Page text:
An example cost of bus travel in Morocco is Marrakesh to Agadir, $12 one way; luggage is $0.55 (the cost of “checked” luggage is often on top of your ticket). Another is Meknes to Fes (around 1 hour), $4.50. Longer journeys, taking upwards of 12 hours, will cost you $35.
Other private companies have smaller fleets. These depart when the driver deems them full enough. Usually these are poorly maintained vehicles with reckless drivers, but they do ply routes into more far-flung destinations.
Getting Around Cities in Morocco
There is a number of large cities in Morocco, each with its own take on public transport. Only two have a modern tram network – that’s Rabat and Casablanca – with one in the works for Marrakesh too.
Trams are quick and efficient in cities in Morocco, and a safe, affordable way to get around. One trip on a tram in Rabat or Casablanca will cost you around $0.65. You buy tickets at tram stations.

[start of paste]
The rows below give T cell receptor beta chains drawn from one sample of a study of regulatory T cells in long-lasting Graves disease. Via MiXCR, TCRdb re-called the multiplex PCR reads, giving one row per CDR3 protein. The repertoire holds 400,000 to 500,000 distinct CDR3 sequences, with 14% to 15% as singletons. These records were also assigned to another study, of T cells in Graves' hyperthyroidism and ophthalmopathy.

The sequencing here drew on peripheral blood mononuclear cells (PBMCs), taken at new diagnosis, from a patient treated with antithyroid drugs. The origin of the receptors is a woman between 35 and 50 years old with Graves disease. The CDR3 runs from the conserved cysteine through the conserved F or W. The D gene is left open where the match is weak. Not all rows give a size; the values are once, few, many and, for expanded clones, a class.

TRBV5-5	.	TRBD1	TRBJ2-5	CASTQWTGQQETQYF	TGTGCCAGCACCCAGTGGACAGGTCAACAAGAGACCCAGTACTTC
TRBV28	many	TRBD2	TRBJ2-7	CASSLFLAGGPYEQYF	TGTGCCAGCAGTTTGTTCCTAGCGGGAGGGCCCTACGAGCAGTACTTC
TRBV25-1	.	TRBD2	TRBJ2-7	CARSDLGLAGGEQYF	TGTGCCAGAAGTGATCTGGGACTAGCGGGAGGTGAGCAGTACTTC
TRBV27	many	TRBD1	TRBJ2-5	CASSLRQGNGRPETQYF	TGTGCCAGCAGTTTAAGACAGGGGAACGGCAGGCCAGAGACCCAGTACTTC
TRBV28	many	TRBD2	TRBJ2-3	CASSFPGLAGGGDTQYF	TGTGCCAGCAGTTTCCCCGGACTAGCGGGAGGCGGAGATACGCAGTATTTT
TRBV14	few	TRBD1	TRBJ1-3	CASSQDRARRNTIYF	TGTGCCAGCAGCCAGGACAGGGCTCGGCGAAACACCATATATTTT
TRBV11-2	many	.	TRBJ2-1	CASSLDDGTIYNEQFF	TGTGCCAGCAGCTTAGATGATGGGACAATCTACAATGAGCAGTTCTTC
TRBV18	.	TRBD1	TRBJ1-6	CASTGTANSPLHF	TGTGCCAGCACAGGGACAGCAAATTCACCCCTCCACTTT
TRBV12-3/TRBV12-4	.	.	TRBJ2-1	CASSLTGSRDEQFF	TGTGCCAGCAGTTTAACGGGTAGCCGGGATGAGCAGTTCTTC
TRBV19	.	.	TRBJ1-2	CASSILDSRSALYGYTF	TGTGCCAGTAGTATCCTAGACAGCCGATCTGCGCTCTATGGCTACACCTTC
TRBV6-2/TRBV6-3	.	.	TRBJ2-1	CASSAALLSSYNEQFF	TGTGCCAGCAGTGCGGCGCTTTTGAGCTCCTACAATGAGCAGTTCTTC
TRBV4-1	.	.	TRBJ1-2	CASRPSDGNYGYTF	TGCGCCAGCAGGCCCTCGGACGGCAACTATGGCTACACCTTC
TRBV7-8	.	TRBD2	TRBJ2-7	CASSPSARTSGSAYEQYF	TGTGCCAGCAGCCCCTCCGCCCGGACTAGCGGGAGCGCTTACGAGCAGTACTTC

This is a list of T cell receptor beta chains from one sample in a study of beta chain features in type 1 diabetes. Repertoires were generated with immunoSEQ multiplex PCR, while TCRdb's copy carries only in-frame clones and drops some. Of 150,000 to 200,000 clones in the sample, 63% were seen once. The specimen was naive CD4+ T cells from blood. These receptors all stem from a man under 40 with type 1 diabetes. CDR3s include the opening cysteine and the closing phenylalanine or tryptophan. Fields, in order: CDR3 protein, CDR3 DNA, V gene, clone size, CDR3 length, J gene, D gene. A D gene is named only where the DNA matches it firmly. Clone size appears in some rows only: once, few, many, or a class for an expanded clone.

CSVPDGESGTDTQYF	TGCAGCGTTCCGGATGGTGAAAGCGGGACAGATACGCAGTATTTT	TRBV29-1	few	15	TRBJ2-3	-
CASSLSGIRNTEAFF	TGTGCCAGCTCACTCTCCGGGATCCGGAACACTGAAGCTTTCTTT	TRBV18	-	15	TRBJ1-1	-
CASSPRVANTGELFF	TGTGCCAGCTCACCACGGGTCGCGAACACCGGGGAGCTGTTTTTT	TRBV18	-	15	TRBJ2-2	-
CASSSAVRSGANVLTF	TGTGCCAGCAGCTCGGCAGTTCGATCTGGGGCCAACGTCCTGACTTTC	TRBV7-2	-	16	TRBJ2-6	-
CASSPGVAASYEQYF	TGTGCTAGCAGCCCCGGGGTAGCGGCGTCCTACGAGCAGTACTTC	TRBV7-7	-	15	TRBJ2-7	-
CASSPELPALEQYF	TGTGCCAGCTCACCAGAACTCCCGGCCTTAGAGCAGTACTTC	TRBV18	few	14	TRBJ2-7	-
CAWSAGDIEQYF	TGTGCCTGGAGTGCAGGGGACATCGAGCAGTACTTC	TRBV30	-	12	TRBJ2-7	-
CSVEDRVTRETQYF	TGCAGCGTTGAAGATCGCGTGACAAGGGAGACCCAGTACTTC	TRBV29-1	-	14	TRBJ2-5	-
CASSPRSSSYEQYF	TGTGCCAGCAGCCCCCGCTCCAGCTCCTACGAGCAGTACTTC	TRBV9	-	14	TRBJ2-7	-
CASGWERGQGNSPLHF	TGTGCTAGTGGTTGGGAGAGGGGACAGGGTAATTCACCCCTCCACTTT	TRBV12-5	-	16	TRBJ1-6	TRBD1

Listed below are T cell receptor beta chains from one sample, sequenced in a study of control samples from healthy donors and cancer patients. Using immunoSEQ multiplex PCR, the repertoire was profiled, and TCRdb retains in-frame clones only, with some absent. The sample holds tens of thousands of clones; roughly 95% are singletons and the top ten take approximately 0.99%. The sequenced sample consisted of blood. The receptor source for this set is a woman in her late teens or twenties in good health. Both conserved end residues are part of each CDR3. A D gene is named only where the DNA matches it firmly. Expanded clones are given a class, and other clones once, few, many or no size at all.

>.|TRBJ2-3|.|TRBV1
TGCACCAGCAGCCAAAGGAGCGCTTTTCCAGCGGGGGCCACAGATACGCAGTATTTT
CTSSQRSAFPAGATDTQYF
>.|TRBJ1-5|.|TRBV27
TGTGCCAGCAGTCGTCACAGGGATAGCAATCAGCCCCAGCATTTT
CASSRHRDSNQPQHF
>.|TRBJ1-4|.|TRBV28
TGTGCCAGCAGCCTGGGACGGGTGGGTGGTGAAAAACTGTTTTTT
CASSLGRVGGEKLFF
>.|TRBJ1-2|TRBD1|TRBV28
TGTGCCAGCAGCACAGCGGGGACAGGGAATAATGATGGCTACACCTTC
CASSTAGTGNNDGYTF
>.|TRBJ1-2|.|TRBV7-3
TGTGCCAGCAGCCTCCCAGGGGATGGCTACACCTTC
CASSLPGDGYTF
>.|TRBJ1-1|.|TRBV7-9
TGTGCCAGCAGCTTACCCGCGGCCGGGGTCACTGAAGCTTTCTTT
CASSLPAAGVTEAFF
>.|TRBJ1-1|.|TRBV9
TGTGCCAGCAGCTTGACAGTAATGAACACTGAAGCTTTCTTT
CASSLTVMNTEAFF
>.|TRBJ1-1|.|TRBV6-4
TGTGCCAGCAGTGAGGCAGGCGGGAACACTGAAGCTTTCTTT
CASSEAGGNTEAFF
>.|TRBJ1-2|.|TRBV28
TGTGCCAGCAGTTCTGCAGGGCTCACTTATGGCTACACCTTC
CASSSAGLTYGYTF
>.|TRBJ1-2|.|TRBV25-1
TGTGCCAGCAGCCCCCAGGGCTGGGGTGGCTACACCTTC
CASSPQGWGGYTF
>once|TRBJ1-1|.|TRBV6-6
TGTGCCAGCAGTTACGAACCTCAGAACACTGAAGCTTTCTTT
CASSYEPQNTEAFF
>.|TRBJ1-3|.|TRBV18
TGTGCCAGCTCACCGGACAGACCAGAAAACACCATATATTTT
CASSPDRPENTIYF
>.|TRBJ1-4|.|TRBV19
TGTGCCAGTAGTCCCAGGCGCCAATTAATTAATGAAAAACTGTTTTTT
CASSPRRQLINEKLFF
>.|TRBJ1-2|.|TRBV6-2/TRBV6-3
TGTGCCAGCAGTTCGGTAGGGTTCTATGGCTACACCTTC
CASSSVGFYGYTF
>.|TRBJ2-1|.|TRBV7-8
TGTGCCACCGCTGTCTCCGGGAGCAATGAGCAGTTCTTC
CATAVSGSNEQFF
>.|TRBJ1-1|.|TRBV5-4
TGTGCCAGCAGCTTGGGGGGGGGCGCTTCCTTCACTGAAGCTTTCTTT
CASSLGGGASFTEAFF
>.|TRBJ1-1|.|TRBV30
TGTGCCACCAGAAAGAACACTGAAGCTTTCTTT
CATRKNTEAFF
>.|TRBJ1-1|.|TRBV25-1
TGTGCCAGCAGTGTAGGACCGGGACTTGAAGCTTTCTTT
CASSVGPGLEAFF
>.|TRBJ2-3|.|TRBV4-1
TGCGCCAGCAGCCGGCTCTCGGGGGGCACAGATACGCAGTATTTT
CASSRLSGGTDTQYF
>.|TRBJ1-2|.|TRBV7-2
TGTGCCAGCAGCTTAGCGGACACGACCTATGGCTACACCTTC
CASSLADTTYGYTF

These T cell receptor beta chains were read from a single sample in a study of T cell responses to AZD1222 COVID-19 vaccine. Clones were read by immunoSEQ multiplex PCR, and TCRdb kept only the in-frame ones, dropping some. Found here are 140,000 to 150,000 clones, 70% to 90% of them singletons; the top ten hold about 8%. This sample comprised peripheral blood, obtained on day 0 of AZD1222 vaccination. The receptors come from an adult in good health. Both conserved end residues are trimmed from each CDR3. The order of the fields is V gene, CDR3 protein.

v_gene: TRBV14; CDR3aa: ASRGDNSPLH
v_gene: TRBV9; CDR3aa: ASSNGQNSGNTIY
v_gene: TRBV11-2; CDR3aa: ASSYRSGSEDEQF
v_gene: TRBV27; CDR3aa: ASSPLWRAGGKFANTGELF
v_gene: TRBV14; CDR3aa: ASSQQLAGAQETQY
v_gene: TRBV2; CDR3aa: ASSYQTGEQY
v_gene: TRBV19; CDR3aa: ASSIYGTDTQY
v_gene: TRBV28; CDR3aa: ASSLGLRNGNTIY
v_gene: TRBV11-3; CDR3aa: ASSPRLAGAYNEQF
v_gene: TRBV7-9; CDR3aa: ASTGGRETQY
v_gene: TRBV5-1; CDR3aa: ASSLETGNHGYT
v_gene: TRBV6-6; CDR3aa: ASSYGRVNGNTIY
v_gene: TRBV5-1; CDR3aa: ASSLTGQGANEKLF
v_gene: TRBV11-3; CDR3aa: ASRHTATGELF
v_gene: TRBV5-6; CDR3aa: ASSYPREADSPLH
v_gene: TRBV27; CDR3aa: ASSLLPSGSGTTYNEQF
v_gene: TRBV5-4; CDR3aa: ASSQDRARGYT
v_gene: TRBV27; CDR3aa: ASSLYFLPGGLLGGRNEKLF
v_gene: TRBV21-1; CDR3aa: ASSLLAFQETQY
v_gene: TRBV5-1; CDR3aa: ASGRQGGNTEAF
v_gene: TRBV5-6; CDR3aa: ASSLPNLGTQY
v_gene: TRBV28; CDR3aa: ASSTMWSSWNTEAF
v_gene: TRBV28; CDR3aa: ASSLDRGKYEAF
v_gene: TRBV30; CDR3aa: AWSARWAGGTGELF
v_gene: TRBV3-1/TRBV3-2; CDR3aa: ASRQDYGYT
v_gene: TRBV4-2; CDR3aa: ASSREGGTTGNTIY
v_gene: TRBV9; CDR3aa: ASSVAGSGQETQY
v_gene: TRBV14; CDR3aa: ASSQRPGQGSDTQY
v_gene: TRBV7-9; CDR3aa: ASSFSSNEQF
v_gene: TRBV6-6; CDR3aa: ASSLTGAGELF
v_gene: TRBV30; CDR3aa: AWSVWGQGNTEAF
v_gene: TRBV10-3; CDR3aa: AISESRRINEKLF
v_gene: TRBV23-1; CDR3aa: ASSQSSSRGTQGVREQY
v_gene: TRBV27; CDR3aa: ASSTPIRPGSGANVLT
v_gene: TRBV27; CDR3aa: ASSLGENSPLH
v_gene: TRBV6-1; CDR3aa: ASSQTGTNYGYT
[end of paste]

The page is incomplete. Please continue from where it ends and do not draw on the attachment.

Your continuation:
Other big cities are served by a public bus network. Marrakesh, for example, features a BRT (Bus Rapid Transit) that works sort of like a tram. A standard ride on the Marrakesh BRT costs around $0.55.
Buses in other places can be overcrowded, rickety and difficult to work out route-wise. Many cities also operate a petit and grand taxi system. Petit taxis are pretty much like normal taxis with a base fare of $0.77 and $0.21 per kilometre. Grand taxis, on the other hand, are shared taxis that follow set routes – very cheap (a typical ride is $1), but these are not for everyone!
Renting a Car in Morocco
Outside of its hectic cities, Morocco is a fun country to drive around. Having your own wheels means getting to travel at your own pace and explore more unusual routes without having to think about public transport.
There is a surprising number of epic routes along well kept highways. One runs along the Atlantic Coast from Tangier to Safi. Another winds south from Casablanca, through Marrakesh and on to Agadir.